White House: 'We're Not Going to Control the Pandemic'

Yuval Rosenberg
·4-min read

“We’re not going to control the pandemic,” White House Chief of Staff Mark Meadows told CNN’s “State of the Union” on Sunday. “We are going to control the fact that we get vaccines, therapeutics and other mitigation areas.”

"It is a contagious virus, just like the flu,” Meadows added.

Later in the interview, Meadows said: “When we look at the number of cases increasing, what we have to do is make sure that we fight it with therapeutics and vaccines, take proper mitigation factors, in terms of social distancing and masks when we can.”

Critics pounced, saying that Meadows’ comments were an admission that the White House had capitulated in the fight to stop the spread of the coronavirus, or a further acknowledgment that the Trump administration has embraced a controversial strategy of trying to reach “herd immunity,” an approach that experts have warned could cost millions more lives and overwhelm the health-care system.

The comments also came after The New York Times reported this weekend that at least four members of Vice President Mike Pence’s staff had tested positive for the virus in recent days and that Meadows “had sought to keep news of the outbreak from becoming public.” Pence is continuing to campaign rather than self-quarantine in the final days of the race, with the White House maintaining the he is an essential worker (and thus is not flouting Centers for Disease Control and Prevention guidance).

White flag? “This wasn't a slip by Meadows, it was a candid acknowledgement of what President Trump's strategy has clearly been from the beginning of this crisis: to wave the white flag of defeat and hope that by ignoring it, the virus would simply go away,” former vice president Joe Biden said in a statement Sunday afternoon. “It hasn't, and it won't.”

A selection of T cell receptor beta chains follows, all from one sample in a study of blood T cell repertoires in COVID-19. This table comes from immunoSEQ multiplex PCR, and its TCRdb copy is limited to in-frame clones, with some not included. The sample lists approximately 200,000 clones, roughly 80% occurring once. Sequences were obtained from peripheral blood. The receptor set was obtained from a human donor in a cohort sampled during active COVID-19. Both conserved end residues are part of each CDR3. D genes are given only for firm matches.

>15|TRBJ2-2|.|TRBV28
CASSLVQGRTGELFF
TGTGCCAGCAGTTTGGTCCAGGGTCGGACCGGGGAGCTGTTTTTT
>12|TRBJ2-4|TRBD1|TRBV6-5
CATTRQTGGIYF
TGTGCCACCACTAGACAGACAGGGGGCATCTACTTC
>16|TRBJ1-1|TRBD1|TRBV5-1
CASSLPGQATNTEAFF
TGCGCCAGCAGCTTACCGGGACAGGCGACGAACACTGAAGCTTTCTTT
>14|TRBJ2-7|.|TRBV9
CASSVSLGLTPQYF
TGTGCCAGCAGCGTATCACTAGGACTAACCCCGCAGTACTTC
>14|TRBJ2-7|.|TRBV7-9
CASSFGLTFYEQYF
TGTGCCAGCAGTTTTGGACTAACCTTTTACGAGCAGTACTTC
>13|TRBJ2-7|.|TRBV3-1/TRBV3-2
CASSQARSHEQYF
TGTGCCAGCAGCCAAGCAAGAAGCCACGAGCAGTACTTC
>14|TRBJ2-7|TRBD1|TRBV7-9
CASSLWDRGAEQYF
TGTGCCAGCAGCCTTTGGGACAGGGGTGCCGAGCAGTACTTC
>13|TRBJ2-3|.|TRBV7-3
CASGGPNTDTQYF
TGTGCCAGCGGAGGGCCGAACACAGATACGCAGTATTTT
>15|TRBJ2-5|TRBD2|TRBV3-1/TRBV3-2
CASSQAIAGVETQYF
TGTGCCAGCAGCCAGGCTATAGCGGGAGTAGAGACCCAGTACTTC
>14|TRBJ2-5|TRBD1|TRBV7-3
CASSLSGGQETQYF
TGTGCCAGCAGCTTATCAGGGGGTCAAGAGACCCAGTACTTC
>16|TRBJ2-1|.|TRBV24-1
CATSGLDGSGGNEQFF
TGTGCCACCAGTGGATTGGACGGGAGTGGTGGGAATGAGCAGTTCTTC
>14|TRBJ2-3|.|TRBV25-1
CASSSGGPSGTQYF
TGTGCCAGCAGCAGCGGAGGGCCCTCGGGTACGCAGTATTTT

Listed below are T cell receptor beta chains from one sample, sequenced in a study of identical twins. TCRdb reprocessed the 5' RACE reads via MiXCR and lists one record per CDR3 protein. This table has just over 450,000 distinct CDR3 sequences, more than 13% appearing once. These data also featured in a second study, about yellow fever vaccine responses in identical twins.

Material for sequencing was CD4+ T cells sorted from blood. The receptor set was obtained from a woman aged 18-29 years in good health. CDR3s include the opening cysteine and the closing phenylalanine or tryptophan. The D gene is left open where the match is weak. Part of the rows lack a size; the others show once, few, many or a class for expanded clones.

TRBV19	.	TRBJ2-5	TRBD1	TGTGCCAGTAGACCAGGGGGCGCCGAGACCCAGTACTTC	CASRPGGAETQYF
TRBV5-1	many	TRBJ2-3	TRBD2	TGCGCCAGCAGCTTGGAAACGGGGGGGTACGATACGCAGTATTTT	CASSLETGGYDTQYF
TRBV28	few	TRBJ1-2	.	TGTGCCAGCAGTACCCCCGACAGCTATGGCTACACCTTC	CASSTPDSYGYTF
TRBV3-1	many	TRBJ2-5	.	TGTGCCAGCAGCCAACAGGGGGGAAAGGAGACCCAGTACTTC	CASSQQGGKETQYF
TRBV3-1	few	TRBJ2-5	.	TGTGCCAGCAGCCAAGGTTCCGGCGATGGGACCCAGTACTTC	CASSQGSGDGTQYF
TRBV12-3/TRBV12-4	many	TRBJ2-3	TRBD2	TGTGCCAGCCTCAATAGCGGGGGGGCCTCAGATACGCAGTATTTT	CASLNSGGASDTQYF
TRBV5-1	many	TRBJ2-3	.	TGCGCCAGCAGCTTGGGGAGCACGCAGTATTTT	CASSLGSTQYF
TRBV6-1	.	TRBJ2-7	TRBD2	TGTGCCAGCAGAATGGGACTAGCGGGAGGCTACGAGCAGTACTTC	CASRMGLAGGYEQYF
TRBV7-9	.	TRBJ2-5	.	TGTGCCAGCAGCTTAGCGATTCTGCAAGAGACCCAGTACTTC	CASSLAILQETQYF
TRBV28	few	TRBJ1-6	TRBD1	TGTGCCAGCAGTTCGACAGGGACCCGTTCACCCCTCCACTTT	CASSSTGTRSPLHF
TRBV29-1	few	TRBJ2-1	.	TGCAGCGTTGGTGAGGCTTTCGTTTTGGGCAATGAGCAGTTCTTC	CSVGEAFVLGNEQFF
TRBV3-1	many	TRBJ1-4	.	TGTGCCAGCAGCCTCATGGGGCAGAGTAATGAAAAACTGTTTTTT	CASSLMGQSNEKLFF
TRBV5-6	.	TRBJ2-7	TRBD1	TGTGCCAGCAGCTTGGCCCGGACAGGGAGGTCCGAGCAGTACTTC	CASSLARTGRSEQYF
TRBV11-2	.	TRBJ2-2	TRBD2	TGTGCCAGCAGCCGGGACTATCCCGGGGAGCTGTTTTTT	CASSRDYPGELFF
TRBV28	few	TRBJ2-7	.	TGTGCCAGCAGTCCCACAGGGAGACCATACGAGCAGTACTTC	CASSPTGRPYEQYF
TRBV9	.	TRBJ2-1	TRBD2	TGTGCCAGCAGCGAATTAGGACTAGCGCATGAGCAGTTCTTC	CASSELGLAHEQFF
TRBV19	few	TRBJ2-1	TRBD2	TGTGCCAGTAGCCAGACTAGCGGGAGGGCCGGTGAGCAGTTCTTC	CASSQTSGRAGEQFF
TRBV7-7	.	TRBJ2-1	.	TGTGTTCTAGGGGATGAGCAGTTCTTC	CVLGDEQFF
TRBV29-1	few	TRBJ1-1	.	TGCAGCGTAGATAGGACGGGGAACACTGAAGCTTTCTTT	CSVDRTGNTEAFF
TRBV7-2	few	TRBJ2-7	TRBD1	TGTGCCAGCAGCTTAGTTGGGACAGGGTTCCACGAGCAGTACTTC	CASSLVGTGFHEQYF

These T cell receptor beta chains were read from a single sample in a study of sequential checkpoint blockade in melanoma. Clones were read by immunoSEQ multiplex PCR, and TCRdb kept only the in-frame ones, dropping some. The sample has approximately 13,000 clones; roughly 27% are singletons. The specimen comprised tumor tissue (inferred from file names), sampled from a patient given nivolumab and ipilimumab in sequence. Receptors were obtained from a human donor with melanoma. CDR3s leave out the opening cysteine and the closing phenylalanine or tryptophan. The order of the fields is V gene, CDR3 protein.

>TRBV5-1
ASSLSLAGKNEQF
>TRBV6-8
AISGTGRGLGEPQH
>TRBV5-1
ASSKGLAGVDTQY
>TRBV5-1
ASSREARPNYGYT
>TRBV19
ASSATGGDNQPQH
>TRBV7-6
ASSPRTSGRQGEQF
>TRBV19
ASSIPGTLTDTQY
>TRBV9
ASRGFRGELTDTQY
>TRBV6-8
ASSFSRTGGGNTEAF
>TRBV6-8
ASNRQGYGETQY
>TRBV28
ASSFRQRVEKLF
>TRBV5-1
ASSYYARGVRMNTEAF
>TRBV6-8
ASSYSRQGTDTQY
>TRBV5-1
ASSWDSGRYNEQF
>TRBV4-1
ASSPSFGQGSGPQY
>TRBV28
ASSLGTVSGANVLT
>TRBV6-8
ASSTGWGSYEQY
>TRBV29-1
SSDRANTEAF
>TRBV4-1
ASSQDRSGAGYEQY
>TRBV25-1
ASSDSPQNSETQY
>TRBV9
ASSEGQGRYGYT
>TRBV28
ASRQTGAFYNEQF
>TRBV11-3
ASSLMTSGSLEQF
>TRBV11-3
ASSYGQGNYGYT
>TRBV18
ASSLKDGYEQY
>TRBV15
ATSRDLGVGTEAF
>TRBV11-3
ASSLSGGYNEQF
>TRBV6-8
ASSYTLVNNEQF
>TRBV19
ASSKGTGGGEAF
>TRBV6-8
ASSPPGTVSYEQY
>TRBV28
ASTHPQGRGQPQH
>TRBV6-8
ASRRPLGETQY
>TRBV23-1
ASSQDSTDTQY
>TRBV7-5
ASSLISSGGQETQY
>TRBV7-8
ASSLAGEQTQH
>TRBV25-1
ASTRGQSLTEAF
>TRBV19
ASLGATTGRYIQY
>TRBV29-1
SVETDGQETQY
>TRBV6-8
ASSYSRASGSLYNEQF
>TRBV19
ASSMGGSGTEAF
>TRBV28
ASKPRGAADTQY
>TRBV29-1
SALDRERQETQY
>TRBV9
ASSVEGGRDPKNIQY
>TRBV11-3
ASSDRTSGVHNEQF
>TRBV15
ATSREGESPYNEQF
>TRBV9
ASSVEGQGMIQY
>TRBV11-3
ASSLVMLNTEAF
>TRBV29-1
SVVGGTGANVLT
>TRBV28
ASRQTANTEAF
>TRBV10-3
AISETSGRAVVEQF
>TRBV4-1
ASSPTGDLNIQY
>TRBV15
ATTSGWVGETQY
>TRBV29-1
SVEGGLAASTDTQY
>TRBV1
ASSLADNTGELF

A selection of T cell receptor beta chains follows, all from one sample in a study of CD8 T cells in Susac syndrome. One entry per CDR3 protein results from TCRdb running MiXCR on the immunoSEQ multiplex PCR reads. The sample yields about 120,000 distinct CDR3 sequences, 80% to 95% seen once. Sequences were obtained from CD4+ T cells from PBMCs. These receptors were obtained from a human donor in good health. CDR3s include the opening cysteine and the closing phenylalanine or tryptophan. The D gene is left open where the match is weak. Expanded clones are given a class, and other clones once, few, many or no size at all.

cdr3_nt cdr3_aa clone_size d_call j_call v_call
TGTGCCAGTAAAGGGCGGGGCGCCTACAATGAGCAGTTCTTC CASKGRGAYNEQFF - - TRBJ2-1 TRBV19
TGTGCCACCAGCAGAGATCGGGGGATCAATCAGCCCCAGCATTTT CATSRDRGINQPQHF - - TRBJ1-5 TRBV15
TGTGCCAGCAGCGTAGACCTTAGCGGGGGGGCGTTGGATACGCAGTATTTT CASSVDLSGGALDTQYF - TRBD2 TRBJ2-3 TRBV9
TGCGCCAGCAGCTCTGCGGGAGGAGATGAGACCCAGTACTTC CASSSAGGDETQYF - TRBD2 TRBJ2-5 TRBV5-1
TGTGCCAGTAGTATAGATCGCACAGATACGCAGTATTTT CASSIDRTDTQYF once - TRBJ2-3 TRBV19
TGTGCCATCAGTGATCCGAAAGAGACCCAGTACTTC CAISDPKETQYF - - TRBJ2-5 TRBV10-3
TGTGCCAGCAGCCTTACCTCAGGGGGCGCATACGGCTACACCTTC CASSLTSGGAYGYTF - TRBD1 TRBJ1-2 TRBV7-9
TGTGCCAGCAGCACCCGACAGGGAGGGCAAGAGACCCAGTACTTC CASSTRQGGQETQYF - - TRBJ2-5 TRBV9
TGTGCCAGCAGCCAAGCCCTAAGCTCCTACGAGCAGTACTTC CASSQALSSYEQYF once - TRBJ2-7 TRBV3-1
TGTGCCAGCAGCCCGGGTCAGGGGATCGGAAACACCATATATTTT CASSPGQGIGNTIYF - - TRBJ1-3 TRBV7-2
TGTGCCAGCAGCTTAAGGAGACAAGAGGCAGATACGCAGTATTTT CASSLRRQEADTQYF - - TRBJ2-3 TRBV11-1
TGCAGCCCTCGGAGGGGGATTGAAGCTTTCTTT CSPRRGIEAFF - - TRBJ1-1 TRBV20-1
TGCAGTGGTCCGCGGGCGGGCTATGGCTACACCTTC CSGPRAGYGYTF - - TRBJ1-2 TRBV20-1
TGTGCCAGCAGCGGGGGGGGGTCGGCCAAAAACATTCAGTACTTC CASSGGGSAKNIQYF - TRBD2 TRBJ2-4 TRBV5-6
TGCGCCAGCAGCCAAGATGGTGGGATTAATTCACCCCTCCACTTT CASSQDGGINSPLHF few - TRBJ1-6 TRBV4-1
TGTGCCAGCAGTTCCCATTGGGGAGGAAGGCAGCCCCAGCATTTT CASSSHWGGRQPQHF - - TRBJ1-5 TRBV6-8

Senate Majority Whip John Thune (R-SD) said, per Politico: “We all have a responsibility as leaders to set an example that consists of doing the right things to stop the spread, and I think that’s encouraging the wearing of masks and encouraging social distancing. We all know that stops the spread. Science proves that.”

Trump insisted Monday that his administration was still looking to curb the spread of the virus and that it was Biden who was waving the white flag. “No, no, he has,” Trump said in Allentown, Pennsylvania, after being asked about Biden’s charge. “He’s waved a white flag on life. He doesn’t leave his basement. This guy doesn’t leave his basement. He is a pathetic candidate, I will tell you that.”

The president again claimed his administration has done an “incredible job” in combating the virus. “We are absolutely rounding the corner, other than the fake news wants to scare everybody,” Trump said.

The chief of staff took a similar line of attack on Monday morning. “The only person waving a white flag, along with his white mask, is Joe Biden,” Meadows told reporters, per Politico. “We’re going to defeat the virus. We’re not going to control it. We will try to contain it as best we can, and if you look at the full context of what I was talking about, we need to make sure that we have therapeutics and vaccines."

He added: “A national lockdown strategy or a national quarantine strategy that is proposed by the left is not effective [and] is not what ultimately [will] contain or control this virus. So any suggestion that we’re waving … the white flag is certainly not in keeping with this president.”

Trump has said that a vaccine is just weeks away, but experts note that a vaccine likely won’t be ready for mass distribution until the middle of next year.

Why it matters, part 1: Meadows’ comments explain so much of the Trump administration’s mystifying pandemic response, from its lack of a testing and tracing strategy to its push to reopen schools without investing in needed resources, writes Leana S. Wen, a visiting professor at George Washington University Milken Institute School of Public Health, at The Washington Post.

But the administration plan, counting on vaccines and therapeutics, “is riddled with problems,” Wen says. “To begin with, a vaccine will be far from a silver bullet. Even if it offers, say, 75 percent protection, we will need other public health measures to reduce virus spread. Therapeutics, too, will have substantial limitations. A medication that reduces mortality by 50 percent means that many still will die, and those who survive may still live with long-term effects. Contrary to Trump’s claims, there is no cure on the horizon. Prevention will still be the best medicine.”

Why it matters, part 2: The comments keep the presidential race focused on the pandemic and the administration’s response, to the apparent displeasure of the Trump campaign. “Meadows sh*t the bed again,” one anonymous campaign adviser said, per CNN.

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